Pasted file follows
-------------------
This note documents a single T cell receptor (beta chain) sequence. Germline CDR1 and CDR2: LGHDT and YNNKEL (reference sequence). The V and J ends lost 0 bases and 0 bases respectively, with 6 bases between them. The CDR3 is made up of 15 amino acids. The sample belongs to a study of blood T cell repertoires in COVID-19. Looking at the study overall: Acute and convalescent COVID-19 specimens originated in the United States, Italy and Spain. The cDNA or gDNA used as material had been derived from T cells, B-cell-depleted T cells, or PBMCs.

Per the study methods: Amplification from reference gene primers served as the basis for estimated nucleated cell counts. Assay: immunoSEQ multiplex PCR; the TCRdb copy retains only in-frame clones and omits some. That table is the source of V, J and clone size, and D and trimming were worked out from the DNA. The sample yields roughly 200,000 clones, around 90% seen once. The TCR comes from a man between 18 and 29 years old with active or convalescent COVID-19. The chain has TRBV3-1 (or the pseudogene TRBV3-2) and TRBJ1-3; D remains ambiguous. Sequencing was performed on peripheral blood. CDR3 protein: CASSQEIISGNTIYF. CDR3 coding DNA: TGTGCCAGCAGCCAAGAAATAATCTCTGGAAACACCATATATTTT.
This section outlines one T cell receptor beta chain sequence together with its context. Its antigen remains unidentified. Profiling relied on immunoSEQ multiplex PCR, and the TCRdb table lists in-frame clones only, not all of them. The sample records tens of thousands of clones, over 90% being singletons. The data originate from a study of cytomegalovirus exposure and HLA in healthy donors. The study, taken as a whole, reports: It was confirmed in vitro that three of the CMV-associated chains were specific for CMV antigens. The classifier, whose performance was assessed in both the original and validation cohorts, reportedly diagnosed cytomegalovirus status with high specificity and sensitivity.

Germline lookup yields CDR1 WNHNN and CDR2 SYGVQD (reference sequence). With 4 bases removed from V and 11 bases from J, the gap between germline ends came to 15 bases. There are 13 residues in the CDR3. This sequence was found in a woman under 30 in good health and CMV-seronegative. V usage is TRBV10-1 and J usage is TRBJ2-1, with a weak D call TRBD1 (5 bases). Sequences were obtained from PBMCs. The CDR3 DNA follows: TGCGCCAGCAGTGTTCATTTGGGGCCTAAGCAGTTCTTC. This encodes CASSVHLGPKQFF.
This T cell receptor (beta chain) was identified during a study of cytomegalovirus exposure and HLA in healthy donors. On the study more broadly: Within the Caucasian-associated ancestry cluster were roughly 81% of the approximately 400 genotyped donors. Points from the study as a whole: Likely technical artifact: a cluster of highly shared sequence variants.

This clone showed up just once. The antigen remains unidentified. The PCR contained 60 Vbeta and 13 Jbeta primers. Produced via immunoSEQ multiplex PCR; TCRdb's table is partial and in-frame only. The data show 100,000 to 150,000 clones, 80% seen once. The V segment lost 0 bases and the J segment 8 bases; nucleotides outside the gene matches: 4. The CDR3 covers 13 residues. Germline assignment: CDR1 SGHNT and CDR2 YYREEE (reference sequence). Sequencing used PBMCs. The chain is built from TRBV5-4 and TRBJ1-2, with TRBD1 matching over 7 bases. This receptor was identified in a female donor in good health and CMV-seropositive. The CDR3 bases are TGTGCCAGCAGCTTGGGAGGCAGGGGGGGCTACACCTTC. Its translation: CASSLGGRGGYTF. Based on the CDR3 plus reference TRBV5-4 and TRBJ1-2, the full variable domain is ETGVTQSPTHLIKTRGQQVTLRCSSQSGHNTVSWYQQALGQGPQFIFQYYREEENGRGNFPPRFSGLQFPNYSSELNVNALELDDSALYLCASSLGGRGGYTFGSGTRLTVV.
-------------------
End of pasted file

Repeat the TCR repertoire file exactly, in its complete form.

This note documents a single T cell receptor (beta chain) sequence. Germline CDR1 and CDR2: LGHDT and YNNKEL (reference sequence). The V and J ends lost 0 bases and 0 bases respectively, with 6 bases between them. The CDR3 is made up of 15 amino acids. The sample belongs to a study of blood T cell repertoires in COVID-19. Looking at the study overall: Acute and convalescent COVID-19 specimens originated in the United States, Italy and Spain. The cDNA or gDNA used as material had been derived from T cells, B-cell-depleted T cells, or PBMCs.

Per the study methods: Amplification from reference gene primers served as the basis for estimated nucleated cell counts. Assay: immunoSEQ multiplex PCR; the TCRdb copy retains only in-frame clones and omits some. That table is the source of V, J and clone size, and D and trimming were worked out from the DNA. The sample yields roughly 200,000 clones, around 90% seen once. The TCR comes from a man between 18 and 29 years old with active or convalescent COVID-19. The chain has TRBV3-1 (or the pseudogene TRBV3-2) and TRBJ1-3; D remains ambiguous. Sequencing was performed on peripheral blood. CDR3 protein: CASSQEIISGNTIYF. CDR3 coding DNA: TGTGCCAGCAGCCAAGAAATAATCTCTGGAAACACCATATATTTT.
This section outlines one T cell receptor beta chain sequence together with its context. Its antigen remains unidentified. Profiling relied on immunoSEQ multiplex PCR, and the TCRdb table lists in-frame clones only, not all of them. The sample records tens of thousands of clones, over 90% being singletons. The data originate from a study of cytomegalovirus exposure and HLA in healthy donors. The study, taken as a whole, reports: It was confirmed in vitro that three of the CMV-associated chains were specific for CMV antigens. The classifier, whose performance was assessed in both the original and validation cohorts, reportedly diagnosed cytomegalovirus status with high specificity and sensitivity.

Germline lookup yields CDR1 WNHNN and CDR2 SYGVQD (reference sequence). With 4 bases removed from V and 11 bases from J, the gap between germline ends came to 15 bases. There are 13 residues in the CDR3. This sequence was found in a woman under 30 in good health and CMV-seronegative. V usage is TRBV10-1 and J usage is TRBJ2-1, with a weak D call TRBD1 (5 bases). Sequences were obtained from PBMCs. The CDR3 DNA follows: TGCGCCAGCAGTGTTCATTTGGGGCCTAAGCAGTTCTTC. This encodes CASSVHLGPKQFF.
This T cell receptor (beta chain) was identified during a study of cytomegalovirus exposure and HLA in healthy donors. On the study more broadly: Within the Caucasian-associated ancestry cluster were roughly 81% of the approximately 400 genotyped donors. Points from the study as a whole: Likely technical artifact: a cluster of highly shared sequence variants.

This clone showed up just once. The antigen remains unidentified. The PCR contained 60 Vbeta and 13 Jbeta primers. Produced via immunoSEQ multiplex PCR; TCRdb's table is partial and in-frame only. The data show 100,000 to 150,000 clones, 80% seen once. The V segment lost 0 bases and the J segment 8 bases; nucleotides outside the gene matches: 4. The CDR3 covers 13 residues. Germline assignment: CDR1 SGHNT and CDR2 YYREEE (reference sequence). Sequencing used PBMCs. The chain is built from TRBV5-4 and TRBJ1-2, with TRBD1 matching over 7 bases. This receptor was identified in a female donor in good health and CMV-seropositive. The CDR3 bases are TGTGCCAGCAGCTTGGGAGGCAGGGGGGGCTACACCTTC. Its translation: CASSLGGRGGYTF. Based on the CDR3 plus reference TRBV5-4 and TRBJ1-2, the full variable domain is ETGVTQSPTHLIKTRGQQVTLRCSSQSGHNTVSWYQQALGQGPQFIFQYYREEENGRGNFPPRFSGLQFPNYSSELNVNALELDDSALYLCASSLGGRGGYTFGSGTRLTVV.